Interview | Dr Emily Verstege

Dr Emily Verstege is an expert at capturing and integrating consumer voice into strategy and governance frameworks. As a (reformed) research academic, tech start up survivor and public policy analyst, she has more than 15 years experience working within the professional and healthcare sectors to put people first.

Michael Bidwell (TLF) saw Emily speak at Convergence 2.0 and was very grateful to ask her some more questions!

When I saw you speak at Convergence 2.0, I really resonated with your comment that technology is changing exponentially but people are not. What does this mean for business?

It means we are suffering from a lack of connection. We are obsessed with and surgically connected to our devices and to a constant stream of content, but studies show Australians are sadder, sicker and lonelier than ever. Rapidly changing technology means we are disconnected from ourselves and from other humans.

The evidence of this is everywhere. Volume is rewarded and value is lost. The professional services sector works with clients who are stressed or vulnerable, and often because we bill by the hour and need to get through a volume of work, we miss clients’ emotional needs. And of course, people in the professional services sector work long hours and, thanks to their devices, are constantly available. It means their personal needs are sacrificed. Again, volume rewarded and value lost.

Your client list is remarkable – who has been your favourite to work with and why?

I am always fired up by working with businesses that understand nothing can stay the same, who are willing to look at what they do and start turning the status quo on its head. I love organisations that invest in people’s experience: their own people, their clients and the broader community. In doing so, their impact is magnified.

I see you have received a Bachelor of Biomedical Science, Bachelor of Science (Hons) and Doctor of Philosophy (Epidemiology). You were then part of the first wholly electronic longitudinal survey in public health research. Please share what these surveys were about and why they were so important.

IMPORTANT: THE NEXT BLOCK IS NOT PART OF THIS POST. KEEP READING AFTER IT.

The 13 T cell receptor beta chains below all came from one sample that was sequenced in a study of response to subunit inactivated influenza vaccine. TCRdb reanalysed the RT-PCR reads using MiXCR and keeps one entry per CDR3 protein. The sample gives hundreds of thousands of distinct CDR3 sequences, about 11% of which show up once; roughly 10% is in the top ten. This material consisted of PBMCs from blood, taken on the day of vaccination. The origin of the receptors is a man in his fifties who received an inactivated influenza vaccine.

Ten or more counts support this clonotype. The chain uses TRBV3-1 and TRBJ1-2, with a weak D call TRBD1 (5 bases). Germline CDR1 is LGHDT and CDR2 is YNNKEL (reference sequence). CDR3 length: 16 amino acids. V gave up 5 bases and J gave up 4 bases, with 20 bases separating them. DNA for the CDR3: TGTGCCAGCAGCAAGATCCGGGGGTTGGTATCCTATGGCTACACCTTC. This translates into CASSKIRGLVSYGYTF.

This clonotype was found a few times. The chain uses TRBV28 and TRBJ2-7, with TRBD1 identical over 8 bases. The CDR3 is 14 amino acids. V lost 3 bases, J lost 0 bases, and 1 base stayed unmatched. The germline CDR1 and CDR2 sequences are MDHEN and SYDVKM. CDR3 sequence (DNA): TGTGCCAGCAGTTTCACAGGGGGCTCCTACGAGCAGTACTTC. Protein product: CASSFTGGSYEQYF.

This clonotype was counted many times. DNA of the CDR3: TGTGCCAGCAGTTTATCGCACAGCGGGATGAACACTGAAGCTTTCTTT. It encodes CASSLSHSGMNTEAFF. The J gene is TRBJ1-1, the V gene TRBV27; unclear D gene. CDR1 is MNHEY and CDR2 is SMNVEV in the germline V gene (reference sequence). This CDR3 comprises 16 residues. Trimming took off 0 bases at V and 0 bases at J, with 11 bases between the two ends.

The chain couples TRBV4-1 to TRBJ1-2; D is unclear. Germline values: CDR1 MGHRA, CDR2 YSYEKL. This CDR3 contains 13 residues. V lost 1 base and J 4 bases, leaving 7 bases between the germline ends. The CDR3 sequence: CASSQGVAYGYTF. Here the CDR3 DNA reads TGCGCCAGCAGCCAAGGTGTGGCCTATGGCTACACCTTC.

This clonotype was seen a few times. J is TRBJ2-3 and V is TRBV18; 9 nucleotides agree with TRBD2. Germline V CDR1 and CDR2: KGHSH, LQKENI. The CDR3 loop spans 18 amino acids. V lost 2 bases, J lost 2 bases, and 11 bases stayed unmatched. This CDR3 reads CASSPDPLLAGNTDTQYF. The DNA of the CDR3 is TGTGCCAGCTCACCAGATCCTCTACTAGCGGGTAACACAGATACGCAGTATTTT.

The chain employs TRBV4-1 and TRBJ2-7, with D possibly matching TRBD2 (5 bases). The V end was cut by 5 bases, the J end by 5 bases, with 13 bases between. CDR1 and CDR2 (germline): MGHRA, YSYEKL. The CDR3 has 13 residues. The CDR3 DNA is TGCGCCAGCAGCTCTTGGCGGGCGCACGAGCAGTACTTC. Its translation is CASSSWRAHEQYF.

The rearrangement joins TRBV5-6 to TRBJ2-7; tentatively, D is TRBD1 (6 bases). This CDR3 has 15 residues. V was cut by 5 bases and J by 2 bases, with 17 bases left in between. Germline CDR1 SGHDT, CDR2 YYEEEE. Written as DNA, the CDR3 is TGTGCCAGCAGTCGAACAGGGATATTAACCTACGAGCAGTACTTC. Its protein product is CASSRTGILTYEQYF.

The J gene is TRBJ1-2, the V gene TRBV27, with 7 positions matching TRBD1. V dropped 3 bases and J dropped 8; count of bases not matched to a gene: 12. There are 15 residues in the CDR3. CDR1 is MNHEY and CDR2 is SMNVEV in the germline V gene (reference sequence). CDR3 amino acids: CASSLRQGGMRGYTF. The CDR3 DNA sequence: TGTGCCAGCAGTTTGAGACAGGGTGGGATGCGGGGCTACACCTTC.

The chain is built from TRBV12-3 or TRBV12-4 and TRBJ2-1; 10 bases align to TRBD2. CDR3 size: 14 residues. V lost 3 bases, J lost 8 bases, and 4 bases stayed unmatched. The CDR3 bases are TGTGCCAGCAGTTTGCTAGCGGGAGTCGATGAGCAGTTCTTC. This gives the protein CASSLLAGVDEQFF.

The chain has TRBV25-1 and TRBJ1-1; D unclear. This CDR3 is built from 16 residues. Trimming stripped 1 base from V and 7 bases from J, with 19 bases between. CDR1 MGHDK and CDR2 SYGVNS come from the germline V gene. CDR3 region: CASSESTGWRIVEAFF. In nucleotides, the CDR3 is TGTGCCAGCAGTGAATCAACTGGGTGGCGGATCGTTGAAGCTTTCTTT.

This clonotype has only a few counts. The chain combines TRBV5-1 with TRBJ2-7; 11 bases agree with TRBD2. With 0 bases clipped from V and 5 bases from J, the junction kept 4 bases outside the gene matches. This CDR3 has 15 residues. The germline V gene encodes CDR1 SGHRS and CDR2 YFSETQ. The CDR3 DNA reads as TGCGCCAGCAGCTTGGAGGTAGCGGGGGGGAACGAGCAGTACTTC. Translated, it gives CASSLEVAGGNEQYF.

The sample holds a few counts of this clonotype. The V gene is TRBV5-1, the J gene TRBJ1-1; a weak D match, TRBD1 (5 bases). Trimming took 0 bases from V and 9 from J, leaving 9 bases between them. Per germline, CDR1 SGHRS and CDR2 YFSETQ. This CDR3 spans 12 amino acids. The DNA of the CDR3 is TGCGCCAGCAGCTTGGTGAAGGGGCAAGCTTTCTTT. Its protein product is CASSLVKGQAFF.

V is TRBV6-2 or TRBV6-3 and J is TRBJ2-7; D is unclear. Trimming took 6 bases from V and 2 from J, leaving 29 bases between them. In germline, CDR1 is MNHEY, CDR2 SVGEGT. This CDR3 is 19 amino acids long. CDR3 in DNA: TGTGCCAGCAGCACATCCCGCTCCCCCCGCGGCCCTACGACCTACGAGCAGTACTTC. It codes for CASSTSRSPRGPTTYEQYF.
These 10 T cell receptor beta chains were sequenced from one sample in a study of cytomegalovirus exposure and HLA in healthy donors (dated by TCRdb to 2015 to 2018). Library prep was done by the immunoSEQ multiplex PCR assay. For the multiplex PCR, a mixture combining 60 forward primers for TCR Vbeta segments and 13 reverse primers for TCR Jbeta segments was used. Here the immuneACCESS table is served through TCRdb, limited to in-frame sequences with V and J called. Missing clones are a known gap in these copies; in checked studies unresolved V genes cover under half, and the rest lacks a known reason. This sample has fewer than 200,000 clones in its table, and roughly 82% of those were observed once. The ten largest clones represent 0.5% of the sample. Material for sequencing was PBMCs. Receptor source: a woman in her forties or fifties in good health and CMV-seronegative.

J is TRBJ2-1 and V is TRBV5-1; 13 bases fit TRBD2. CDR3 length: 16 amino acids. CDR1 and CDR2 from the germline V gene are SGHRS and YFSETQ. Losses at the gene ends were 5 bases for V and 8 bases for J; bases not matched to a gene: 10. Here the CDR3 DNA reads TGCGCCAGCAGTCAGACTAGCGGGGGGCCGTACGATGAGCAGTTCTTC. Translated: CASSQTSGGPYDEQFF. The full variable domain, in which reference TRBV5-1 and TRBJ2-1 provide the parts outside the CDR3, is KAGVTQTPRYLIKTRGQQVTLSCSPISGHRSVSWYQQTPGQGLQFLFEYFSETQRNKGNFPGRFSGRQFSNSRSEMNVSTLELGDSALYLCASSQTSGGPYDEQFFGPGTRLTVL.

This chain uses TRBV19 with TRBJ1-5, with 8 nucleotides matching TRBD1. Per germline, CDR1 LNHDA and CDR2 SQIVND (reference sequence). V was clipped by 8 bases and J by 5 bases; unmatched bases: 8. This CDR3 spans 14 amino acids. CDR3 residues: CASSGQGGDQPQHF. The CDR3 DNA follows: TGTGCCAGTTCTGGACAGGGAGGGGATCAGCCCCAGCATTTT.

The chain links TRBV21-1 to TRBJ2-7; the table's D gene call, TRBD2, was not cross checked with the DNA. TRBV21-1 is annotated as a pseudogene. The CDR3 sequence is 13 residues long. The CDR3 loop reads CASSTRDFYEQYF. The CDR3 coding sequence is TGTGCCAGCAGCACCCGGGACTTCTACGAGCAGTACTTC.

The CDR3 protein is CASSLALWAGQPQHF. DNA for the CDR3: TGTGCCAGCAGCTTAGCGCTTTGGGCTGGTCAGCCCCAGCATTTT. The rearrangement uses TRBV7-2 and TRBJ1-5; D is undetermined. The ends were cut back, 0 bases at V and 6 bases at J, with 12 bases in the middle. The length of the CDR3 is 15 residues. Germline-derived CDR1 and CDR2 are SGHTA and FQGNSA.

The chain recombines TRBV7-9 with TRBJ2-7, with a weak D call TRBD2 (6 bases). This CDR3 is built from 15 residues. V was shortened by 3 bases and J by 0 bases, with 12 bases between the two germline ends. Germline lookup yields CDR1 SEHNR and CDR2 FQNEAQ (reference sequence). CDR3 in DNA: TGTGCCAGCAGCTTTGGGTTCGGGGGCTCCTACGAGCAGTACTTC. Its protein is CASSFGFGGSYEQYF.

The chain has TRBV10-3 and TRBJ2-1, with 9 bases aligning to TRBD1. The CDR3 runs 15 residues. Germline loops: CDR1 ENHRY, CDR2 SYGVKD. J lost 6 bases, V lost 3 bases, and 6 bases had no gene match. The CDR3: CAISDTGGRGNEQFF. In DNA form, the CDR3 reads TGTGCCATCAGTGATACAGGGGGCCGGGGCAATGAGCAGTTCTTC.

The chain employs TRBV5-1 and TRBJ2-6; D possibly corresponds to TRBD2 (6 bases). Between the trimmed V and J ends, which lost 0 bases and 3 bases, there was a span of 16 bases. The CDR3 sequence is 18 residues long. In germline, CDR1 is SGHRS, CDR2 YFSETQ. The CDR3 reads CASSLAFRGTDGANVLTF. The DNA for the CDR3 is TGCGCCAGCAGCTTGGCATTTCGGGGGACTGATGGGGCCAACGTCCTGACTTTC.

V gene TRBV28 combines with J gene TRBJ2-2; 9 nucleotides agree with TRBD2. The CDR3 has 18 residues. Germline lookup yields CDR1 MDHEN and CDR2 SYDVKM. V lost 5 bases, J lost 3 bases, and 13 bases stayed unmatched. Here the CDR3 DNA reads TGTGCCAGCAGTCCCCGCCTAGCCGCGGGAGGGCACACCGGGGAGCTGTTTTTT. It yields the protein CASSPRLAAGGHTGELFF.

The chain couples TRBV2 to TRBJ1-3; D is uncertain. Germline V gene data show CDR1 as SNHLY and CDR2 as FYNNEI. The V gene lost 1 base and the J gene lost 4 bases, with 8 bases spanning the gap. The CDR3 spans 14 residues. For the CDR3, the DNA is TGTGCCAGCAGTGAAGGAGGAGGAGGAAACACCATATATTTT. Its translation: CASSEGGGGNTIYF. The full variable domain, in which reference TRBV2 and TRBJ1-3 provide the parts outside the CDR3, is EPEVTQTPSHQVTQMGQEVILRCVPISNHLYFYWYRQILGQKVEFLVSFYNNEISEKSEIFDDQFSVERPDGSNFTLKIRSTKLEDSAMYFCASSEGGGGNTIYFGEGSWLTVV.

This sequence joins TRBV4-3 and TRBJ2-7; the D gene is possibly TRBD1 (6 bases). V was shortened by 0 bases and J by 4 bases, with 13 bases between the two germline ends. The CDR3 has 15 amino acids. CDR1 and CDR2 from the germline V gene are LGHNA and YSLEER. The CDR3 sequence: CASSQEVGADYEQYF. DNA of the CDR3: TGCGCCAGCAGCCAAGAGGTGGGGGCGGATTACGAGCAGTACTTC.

The studies looked at the health of nurses, midwives and doctors in several countries, including Australia, the United Kingdom, New Zealand and Canada. We know that the Australian healthcare system is in crisis: there is an increasing demand for healthcare, but the way it is funded rewards volume and not value. There is a very real toll on the health and wellbeing of nurses, midwives and doctors, many of whom suffer poor mental or physical health. These two studies collected important health data—which is still being analysed—to inform workforce planning.

You also spent time researching and evaluation projects in the human services sector, including housing and homelessness, health, disability and young people.  I volunteer with the Homeless Persons’ Legal Clinic advocating for the impacts of poverty to be decriminalised.  In your experience, how could the laws and legal industry change to improve the response to homelessness?

Homelessness is a really tricky problem, as you know. It’s often tied up with mental or physical ill health and disability, lack of education or income. In my experience, our human services systems don’t ‘see’ the entirety of a person’s journey into or out of homelessness. Approaches to preventing homelessness tend to be siloed, which makes them one-dimensional and inappropriate for many people. We could do better by connecting data systems, which would require some pragmatic changes to data linkage laws and information systems across government departments.

What advice would you give to anyone reading this?

When we connect with people, we do better. Get into the habit of seeking insights—not just big data, but deep insight from a range of sources—to understand what’s important to people. Integrate those insights into your strategy, business processes and governance. When we deeply understand people we can magnify our impact through exceptional experiences.

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